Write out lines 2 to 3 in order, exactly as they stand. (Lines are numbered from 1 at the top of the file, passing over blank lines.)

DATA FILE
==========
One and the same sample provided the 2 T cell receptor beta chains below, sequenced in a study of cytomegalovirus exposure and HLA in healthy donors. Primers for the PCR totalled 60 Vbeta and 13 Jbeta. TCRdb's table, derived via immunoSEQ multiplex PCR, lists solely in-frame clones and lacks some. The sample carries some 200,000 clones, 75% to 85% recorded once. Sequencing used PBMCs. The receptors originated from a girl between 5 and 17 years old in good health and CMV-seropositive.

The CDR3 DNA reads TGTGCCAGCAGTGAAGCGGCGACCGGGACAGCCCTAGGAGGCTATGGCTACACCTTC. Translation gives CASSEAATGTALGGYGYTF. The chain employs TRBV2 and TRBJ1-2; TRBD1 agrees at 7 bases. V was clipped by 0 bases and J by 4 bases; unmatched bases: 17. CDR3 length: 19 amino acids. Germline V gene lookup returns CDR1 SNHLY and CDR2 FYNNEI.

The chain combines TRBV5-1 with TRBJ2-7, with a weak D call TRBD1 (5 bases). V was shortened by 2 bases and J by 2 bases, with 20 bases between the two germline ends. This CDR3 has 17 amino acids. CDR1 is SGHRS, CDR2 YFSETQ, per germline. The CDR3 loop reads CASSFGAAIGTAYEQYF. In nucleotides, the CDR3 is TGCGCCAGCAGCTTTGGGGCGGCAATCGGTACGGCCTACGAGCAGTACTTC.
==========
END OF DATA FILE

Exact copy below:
The CDR3 DNA reads TGTGCCAGCAGTGAAGCGGCGACCGGGACAGCCCTAGGAGGCTATGGCTACACCTTC. Translation gives CASSEAATGTALGGYGYTF. The chain employs TRBV2 and TRBJ1-2; TRBD1 agrees at 7 bases. V was clipped by 0 bases and J by 4 bases; unmatched bases: 17. CDR3 length: 19 amino acids. Germline V gene lookup returns CDR1 SNHLY and CDR2 FYNNEI.

The chain combines TRBV5-1 with TRBJ2-7, with a weak D call TRBD1 (5 bases). V was shortened by 2 bases and J by 2 bases, with 20 bases between the two germline ends. This CDR3 has 17 amino acids. CDR1 is SGHRS, CDR2 YFSETQ, per germline. The CDR3 loop reads CASSFGAAIGTAYEQYF. In nucleotides, the CDR3 is TGCGCCAGCAGCTTTGGGGCGGCAATCGGTACGGCCTACGAGCAGTACTTC.